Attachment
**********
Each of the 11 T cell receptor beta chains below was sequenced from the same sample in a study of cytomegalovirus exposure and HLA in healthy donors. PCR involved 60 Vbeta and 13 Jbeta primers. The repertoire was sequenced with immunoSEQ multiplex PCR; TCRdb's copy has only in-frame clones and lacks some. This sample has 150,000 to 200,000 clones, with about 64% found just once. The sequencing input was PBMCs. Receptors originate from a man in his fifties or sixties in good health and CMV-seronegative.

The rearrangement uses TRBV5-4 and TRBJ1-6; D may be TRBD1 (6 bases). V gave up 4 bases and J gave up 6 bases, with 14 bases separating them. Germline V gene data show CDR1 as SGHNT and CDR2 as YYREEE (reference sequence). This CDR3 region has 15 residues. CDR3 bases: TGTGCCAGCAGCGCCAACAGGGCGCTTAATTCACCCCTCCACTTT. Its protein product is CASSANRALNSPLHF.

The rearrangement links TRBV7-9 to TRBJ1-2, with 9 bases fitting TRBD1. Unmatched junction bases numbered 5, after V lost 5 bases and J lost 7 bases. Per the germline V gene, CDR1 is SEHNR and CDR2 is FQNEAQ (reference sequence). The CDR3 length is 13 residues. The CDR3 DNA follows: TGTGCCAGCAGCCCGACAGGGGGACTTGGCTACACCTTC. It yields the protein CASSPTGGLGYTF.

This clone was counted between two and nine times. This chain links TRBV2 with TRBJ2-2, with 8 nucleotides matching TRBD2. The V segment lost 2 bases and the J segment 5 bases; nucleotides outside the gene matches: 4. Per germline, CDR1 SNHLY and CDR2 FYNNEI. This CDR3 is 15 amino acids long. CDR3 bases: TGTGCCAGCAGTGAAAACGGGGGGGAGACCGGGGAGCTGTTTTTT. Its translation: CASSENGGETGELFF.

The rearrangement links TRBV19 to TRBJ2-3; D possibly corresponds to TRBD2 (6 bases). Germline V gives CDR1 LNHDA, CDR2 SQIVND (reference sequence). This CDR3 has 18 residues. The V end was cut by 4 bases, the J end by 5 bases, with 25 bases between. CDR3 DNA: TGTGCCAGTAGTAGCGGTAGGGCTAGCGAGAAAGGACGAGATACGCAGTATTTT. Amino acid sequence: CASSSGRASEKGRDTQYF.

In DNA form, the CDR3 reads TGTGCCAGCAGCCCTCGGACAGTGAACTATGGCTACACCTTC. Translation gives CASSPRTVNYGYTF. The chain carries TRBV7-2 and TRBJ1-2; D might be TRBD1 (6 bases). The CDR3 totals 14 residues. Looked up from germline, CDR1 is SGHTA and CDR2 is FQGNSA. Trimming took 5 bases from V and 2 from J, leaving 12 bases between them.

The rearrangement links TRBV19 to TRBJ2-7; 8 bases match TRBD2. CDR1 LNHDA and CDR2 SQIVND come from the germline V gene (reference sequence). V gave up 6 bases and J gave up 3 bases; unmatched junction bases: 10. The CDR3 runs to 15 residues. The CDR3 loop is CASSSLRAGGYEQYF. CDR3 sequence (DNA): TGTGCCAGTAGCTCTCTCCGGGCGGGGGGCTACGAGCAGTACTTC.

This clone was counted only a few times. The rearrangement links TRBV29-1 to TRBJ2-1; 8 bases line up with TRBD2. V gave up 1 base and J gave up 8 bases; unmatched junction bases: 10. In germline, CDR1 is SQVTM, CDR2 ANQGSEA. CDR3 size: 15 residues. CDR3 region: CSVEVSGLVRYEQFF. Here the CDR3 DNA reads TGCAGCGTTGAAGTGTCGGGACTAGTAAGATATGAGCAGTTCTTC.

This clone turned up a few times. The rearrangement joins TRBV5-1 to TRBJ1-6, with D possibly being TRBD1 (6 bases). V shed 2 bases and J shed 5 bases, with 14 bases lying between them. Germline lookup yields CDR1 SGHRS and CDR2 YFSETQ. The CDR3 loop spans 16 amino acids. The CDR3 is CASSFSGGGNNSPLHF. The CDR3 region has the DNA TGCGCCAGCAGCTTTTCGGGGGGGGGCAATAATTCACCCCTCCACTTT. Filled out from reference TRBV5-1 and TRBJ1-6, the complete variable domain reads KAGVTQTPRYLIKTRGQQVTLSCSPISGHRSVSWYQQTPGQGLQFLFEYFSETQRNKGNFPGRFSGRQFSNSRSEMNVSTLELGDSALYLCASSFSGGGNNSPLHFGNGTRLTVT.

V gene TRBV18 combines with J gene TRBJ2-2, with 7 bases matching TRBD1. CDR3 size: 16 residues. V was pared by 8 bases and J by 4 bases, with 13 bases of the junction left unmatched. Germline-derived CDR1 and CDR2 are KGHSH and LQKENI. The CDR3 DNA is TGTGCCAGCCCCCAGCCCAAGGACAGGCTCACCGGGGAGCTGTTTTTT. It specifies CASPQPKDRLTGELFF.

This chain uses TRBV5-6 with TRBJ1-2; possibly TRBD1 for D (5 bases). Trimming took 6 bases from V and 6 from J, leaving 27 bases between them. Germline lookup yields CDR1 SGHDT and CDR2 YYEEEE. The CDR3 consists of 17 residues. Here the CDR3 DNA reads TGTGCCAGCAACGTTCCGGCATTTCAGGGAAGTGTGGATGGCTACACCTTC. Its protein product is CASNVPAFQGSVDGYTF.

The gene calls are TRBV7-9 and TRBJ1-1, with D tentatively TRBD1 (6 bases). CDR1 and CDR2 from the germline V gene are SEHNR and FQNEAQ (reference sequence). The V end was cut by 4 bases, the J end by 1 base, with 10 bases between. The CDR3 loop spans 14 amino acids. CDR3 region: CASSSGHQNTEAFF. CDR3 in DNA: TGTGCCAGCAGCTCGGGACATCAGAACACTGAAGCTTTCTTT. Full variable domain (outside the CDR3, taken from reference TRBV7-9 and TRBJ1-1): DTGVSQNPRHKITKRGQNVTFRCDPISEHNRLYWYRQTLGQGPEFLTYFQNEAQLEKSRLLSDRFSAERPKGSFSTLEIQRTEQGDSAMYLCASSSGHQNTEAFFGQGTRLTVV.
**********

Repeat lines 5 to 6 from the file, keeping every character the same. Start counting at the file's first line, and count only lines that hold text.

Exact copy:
The rearrangement links TRBV19 to TRBJ2-3; D possibly corresponds to TRBD2 (6 bases). Germline V gives CDR1 LNHDA, CDR2 SQIVND (reference sequence). This CDR3 has 18 residues. The V end was cut by 4 bases, the J end by 5 bases, with 25 bases between. CDR3 DNA: TGTGCCAGTAGTAGCGGTAGGGCTAGCGAGAAAGGACGAGATACGCAGTATTTT. Amino acid sequence: CASSSGRASEKGRDTQYF.

In DNA form, the CDR3 reads TGTGCCAGCAGCCCTCGGACAGTGAACTATGGCTACACCTTC. Translation gives CASSPRTVNYGYTF. The chain carries TRBV7-2 and TRBJ1-2; D might be TRBD1 (6 bases). The CDR3 totals 14 residues. Looked up from germline, CDR1 is SGHTA and CDR2 is FQGNSA. Trimming took 5 bases from V and 2 from J, leaving 12 bases between them.